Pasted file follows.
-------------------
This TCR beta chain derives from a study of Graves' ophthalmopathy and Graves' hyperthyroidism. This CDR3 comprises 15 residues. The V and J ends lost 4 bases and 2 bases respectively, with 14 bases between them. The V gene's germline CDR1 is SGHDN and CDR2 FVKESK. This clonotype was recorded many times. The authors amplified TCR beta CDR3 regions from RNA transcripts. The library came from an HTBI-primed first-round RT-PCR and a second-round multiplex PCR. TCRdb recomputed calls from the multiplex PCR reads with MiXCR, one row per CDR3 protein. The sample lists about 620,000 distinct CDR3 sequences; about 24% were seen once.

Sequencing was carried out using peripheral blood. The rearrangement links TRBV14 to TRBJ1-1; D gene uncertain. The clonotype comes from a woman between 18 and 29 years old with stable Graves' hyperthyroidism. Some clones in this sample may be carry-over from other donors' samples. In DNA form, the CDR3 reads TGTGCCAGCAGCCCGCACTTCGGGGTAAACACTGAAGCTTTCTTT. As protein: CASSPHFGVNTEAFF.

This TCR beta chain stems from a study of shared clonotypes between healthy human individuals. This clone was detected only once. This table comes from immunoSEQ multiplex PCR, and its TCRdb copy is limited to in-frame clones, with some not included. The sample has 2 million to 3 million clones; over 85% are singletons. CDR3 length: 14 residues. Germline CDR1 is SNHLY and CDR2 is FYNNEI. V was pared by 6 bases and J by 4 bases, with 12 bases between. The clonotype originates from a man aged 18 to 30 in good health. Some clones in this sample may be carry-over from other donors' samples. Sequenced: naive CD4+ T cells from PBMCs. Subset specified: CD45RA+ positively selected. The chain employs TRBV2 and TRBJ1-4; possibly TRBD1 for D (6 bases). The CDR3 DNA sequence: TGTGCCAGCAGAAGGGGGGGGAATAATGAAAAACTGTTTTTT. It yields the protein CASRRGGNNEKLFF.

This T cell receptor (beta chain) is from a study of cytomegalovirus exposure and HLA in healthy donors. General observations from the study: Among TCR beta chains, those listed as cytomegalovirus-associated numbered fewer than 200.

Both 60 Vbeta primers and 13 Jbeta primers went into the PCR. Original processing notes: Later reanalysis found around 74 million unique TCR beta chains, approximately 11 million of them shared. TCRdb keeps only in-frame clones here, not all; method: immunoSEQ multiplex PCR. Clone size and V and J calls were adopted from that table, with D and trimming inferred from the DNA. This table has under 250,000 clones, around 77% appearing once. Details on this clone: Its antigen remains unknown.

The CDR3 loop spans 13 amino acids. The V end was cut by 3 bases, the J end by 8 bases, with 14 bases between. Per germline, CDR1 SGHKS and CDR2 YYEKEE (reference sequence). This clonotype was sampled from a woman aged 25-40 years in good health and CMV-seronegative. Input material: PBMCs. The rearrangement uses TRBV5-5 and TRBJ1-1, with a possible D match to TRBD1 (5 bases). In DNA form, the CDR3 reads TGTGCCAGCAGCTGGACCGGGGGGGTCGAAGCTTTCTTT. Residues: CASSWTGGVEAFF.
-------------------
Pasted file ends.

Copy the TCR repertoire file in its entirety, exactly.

This TCR beta chain derives from a study of Graves' ophthalmopathy and Graves' hyperthyroidism. This CDR3 comprises 15 residues. The V and J ends lost 4 bases and 2 bases respectively, with 14 bases between them. The V gene's germline CDR1 is SGHDN and CDR2 FVKESK. This clonotype was recorded many times. The authors amplified TCR beta CDR3 regions from RNA transcripts. The library came from an HTBI-primed first-round RT-PCR and a second-round multiplex PCR. TCRdb recomputed calls from the multiplex PCR reads with MiXCR, one row per CDR3 protein. The sample lists about 620,000 distinct CDR3 sequences; about 24% were seen once.

Sequencing was carried out using peripheral blood. The rearrangement links TRBV14 to TRBJ1-1; D gene uncertain. The clonotype comes from a woman between 18 and 29 years old with stable Graves' hyperthyroidism. Some clones in this sample may be carry-over from other donors' samples. In DNA form, the CDR3 reads TGTGCCAGCAGCCCGCACTTCGGGGTAAACACTGAAGCTTTCTTT. As protein: CASSPHFGVNTEAFF.

This TCR beta chain stems from a study of shared clonotypes between healthy human individuals. This clone was detected only once. This table comes from immunoSEQ multiplex PCR, and its TCRdb copy is limited to in-frame clones, with some not included. The sample has 2 million to 3 million clones; over 85% are singletons. CDR3 length: 14 residues. Germline CDR1 is SNHLY and CDR2 is FYNNEI. V was pared by 6 bases and J by 4 bases, with 12 bases between. The clonotype originates from a man aged 18 to 30 in good health. Some clones in this sample may be carry-over from other donors' samples. Sequenced: naive CD4+ T cells from PBMCs. Subset specified: CD45RA+ positively selected. The chain employs TRBV2 and TRBJ1-4; possibly TRBD1 for D (6 bases). The CDR3 DNA sequence: TGTGCCAGCAGAAGGGGGGGGAATAATGAAAAACTGTTTTTT. It yields the protein CASRRGGNNEKLFF.

This T cell receptor (beta chain) is from a study of cytomegalovirus exposure and HLA in healthy donors. General observations from the study: Among TCR beta chains, those listed as cytomegalovirus-associated numbered fewer than 200.

Both 60 Vbeta primers and 13 Jbeta primers went into the PCR. Original processing notes: Later reanalysis found around 74 million unique TCR beta chains, approximately 11 million of them shared. TCRdb keeps only in-frame clones here, not all; method: immunoSEQ multiplex PCR. Clone size and V and J calls were adopted from that table, with D and trimming inferred from the DNA. This table has under 250,000 clones, around 77% appearing once. Details on this clone: Its antigen remains unknown.

The CDR3 loop spans 13 amino acids. The V end was cut by 3 bases, the J end by 8 bases, with 14 bases between. Per germline, CDR1 SGHKS and CDR2 YYEKEE (reference sequence). This clonotype was sampled from a woman aged 25-40 years in good health and CMV-seronegative. Input material: PBMCs. The rearrangement uses TRBV5-5 and TRBJ1-1, with a possible D match to TRBD1 (5 bases). In DNA form, the CDR3 reads TGTGCCAGCAGCTGGACCGGGGGGGTCGAAGCTTTCTTT. Residues: CASSWTGGVEAFF.